Tonsillectomy, Post-Op Bleeding

You have had surgery to remove your tonsils. Bleeding at the surgery site can happen after surgery. The healthcare provider can often control it using direct pressure or applying medicine to shrink the blood vessels. If this fails, you will need to return to the operating room for further treatment. Notify your healthcare provider at once or return to this hospital if there are signs of any further bleeding.

Home care

  • Your throat will be sore. Throat pain after surgery improves over the first 7 to 10 days. It's normal to have more pain at the end of the first week before it finally goes away.

  • Soft foods will be easier to swallow.

  • Drink plenty of fluids to prevent dehydration. Fluids also help ease pain by keeping the area moist. You must continue to drink even though your throat hurts.

  • For pain relief, suck on ice cubes or frozen fruit pops, eat ice cream or sherbet, and drink cold liquids.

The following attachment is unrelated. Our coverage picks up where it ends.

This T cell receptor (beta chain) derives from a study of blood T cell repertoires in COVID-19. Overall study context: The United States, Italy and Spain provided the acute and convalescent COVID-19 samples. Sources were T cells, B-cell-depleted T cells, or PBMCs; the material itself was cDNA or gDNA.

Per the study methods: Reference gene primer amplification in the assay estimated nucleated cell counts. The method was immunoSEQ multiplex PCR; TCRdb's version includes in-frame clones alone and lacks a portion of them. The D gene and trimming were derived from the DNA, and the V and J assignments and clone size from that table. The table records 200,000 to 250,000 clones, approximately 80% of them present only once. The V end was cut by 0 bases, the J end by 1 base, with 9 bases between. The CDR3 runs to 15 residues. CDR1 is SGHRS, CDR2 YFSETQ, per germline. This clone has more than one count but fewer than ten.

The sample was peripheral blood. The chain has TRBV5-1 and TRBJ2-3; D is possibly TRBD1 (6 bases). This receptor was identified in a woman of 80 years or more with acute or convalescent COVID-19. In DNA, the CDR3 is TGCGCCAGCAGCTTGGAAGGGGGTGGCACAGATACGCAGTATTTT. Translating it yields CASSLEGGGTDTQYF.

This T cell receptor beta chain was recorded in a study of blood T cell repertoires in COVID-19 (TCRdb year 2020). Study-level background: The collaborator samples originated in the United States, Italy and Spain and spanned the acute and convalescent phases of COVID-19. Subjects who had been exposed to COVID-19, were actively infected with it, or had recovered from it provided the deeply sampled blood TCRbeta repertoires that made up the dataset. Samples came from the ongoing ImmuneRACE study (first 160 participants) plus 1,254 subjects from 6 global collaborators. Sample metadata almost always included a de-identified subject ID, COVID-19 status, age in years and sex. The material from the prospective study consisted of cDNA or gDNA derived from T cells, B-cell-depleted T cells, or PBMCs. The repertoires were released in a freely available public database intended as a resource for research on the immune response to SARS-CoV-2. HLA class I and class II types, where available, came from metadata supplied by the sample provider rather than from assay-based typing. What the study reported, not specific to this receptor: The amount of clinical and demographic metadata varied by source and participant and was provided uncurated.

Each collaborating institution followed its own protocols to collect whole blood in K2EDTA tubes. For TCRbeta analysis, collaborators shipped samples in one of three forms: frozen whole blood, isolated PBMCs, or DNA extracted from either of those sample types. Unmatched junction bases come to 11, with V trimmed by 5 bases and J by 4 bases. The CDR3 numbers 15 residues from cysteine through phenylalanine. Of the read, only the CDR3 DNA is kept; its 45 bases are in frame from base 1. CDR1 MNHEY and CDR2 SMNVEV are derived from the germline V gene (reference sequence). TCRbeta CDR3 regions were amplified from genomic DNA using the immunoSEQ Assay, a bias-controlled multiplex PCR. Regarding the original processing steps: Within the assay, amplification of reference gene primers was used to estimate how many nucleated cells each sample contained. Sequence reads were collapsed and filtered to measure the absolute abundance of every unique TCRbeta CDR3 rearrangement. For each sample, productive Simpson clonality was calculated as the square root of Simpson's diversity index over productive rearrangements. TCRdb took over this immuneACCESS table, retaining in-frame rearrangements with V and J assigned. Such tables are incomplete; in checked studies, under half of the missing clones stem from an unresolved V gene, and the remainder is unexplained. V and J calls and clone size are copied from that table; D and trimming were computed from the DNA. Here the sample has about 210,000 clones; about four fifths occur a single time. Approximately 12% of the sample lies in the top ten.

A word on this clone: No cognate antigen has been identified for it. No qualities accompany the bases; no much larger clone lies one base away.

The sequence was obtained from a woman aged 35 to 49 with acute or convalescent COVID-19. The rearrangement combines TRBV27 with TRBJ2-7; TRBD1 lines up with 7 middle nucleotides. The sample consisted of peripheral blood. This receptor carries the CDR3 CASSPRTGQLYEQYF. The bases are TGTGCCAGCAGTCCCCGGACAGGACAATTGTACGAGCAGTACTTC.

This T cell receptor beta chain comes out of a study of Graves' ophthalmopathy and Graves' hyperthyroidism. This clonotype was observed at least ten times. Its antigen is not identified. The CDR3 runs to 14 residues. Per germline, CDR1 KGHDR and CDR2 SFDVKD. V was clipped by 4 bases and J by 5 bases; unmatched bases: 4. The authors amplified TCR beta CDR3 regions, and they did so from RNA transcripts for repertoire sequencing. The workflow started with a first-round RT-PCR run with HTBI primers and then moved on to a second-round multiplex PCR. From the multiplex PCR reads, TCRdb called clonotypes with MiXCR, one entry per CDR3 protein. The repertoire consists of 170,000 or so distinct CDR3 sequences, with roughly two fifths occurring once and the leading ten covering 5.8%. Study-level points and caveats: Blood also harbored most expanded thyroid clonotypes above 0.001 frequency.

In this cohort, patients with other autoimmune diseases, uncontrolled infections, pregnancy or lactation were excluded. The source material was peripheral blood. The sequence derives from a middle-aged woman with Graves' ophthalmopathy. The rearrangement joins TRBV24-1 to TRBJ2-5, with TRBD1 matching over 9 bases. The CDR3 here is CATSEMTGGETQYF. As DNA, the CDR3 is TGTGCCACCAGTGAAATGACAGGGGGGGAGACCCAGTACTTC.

• You may also use liquid acetaminophen. Don't take ibuprofen or aspirin. These may increase bleeding risk. If your healthcare provider has prescribed pain medicine, take this as directed. 

  • If you have sleep apnea, talk with your healthcare provider before taking any opioid medicines or medicine with codeine.

  • If antibiotics were prescribed, take these as directed until they are gone.

  • Don't overheat your home since this dries the air and may irritate throat tissues, especially at night. A cool-mist humidifier in the bedroom may help.

  • Don’t have contact with people with colds or the flu during the recovery period. You may be more likely to get ill during this time.

  • Smoking irritates the surgery site. If you smoke, this is a good time to stop. Talk to your healthcare provider about help with quitting.

  • Don't do heavy exercise, lifting, or straining for 2 weeks, or as directed by your healthcare provider.

Follow-up care

Follow up with your healthcare provider, or as advised.

When to see medical advice

Call your healthcare provider right away if any of the following occur:

  • Trouble speaking, swallowing, or breathing

  • Nausea and vomiting

  • Bleeding from the mouth

  • Fever over 100.4°F (38.3ºC), or as directed by your healthcare provider

  • Increasing pain not controlled by pain medicines

  • Signs of dehydration: Very dark urine, less urine, dry mouth, weakness

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